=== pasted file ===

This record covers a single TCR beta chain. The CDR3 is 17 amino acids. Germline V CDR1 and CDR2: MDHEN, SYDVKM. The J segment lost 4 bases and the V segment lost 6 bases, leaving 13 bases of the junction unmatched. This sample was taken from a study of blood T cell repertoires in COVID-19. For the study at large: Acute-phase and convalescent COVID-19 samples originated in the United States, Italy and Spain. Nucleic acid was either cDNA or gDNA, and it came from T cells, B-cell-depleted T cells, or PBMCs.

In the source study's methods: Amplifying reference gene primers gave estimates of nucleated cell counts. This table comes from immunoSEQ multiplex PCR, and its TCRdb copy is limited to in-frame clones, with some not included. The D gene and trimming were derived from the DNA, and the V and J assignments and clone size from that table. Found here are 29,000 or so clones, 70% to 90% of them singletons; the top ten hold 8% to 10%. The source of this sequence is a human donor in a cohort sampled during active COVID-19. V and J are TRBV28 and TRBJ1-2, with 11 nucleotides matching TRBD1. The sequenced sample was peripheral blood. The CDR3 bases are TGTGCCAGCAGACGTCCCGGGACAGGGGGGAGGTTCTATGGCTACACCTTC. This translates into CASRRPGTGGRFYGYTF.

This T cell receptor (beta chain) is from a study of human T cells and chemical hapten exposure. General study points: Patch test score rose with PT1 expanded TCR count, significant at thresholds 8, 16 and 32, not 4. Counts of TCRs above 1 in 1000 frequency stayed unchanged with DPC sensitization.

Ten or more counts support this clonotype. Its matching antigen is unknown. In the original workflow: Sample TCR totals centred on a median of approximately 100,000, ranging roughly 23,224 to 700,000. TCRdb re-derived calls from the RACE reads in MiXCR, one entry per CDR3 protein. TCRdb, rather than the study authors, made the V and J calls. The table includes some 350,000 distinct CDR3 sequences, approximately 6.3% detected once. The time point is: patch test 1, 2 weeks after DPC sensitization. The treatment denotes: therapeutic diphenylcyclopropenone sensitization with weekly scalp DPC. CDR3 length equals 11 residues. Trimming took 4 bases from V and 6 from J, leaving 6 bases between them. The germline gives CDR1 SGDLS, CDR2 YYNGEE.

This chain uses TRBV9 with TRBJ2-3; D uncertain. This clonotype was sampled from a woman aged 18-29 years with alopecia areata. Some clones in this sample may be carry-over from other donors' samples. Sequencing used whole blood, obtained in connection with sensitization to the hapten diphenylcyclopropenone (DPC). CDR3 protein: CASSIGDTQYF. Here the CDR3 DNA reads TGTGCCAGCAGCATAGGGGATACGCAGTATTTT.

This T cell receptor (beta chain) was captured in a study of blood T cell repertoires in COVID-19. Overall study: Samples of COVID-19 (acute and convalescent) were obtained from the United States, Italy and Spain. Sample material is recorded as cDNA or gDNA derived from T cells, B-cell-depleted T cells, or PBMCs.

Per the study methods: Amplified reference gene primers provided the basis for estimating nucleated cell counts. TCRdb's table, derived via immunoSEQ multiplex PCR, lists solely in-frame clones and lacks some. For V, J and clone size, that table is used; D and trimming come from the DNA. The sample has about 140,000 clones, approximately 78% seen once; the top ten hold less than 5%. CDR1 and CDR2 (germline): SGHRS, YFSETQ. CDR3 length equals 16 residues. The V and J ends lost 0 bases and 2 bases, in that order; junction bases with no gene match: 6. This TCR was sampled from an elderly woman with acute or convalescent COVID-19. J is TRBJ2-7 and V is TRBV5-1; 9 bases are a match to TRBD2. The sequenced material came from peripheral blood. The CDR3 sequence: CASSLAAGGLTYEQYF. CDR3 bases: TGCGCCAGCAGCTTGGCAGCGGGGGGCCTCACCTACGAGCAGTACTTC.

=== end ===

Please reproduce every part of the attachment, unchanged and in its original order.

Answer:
This record covers a single TCR beta chain. The CDR3 is 17 amino acids. Germline V CDR1 and CDR2: MDHEN, SYDVKM. The J segment lost 4 bases and the V segment lost 6 bases, leaving 13 bases of the junction unmatched. This sample was taken from a study of blood T cell repertoires in COVID-19. For the study at large: Acute-phase and convalescent COVID-19 samples originated in the United States, Italy and Spain. Nucleic acid was either cDNA or gDNA, and it came from T cells, B-cell-depleted T cells, or PBMCs.

In the source study's methods: Amplifying reference gene primers gave estimates of nucleated cell counts. This table comes from immunoSEQ multiplex PCR, and its TCRdb copy is limited to in-frame clones, with some not included. The D gene and trimming were derived from the DNA, and the V and J assignments and clone size from that table. Found here are 29,000 or so clones, 70% to 90% of them singletons; the top ten hold 8% to 10%. The source of this sequence is a human donor in a cohort sampled during active COVID-19. V and J are TRBV28 and TRBJ1-2, with 11 nucleotides matching TRBD1. The sequenced sample was peripheral blood. The CDR3 bases are TGTGCCAGCAGACGTCCCGGGACAGGGGGGAGGTTCTATGGCTACACCTTC. This translates into CASRRPGTGGRFYGYTF.

This T cell receptor (beta chain) is from a study of human T cells and chemical hapten exposure. General study points: Patch test score rose with PT1 expanded TCR count, significant at thresholds 8, 16 and 32, not 4. Counts of TCRs above 1 in 1000 frequency stayed unchanged with DPC sensitization.

Ten or more counts support this clonotype. Its matching antigen is unknown. In the original workflow: Sample TCR totals centred on a median of approximately 100,000, ranging roughly 23,224 to 700,000. TCRdb re-derived calls from the RACE reads in MiXCR, one entry per CDR3 protein. TCRdb, rather than the study authors, made the V and J calls. The table includes some 350,000 distinct CDR3 sequences, approximately 6.3% detected once. The time point is: patch test 1, 2 weeks after DPC sensitization. The treatment denotes: therapeutic diphenylcyclopropenone sensitization with weekly scalp DPC. CDR3 length equals 11 residues. Trimming took 4 bases from V and 6 from J, leaving 6 bases between them. The germline gives CDR1 SGDLS, CDR2 YYNGEE.

This chain uses TRBV9 with TRBJ2-3; D uncertain. This clonotype was sampled from a woman aged 18-29 years with alopecia areata. Some clones in this sample may be carry-over from other donors' samples. Sequencing used whole blood, obtained in connection with sensitization to the hapten diphenylcyclopropenone (DPC). CDR3 protein: CASSIGDTQYF. Here the CDR3 DNA reads TGTGCCAGCAGCATAGGGGATACGCAGTATTTT.

This T cell receptor (beta chain) was captured in a study of blood T cell repertoires in COVID-19. Overall study: Samples of COVID-19 (acute and convalescent) were obtained from the United States, Italy and Spain. Sample material is recorded as cDNA or gDNA derived from T cells, B-cell-depleted T cells, or PBMCs.

Per the study methods: Amplified reference gene primers provided the basis for estimating nucleated cell counts. TCRdb's table, derived via immunoSEQ multiplex PCR, lists solely in-frame clones and lacks some. For V, J and clone size, that table is used; D and trimming come from the DNA. The sample has about 140,000 clones, approximately 78% seen once; the top ten hold less than 5%. CDR1 and CDR2 (germline): SGHRS, YFSETQ. CDR3 length equals 16 residues. The V and J ends lost 0 bases and 2 bases, in that order; junction bases with no gene match: 6. This TCR was sampled from an elderly woman with acute or convalescent COVID-19. J is TRBJ2-7 and V is TRBV5-1; 9 bases are a match to TRBD2. The sequenced material came from peripheral blood. The CDR3 sequence: CASSLAAGGLTYEQYF. CDR3 bases: TGCGCCAGCAGCTTGGCAGCGGGGGGCCTCACCTACGAGCAGTACTTC.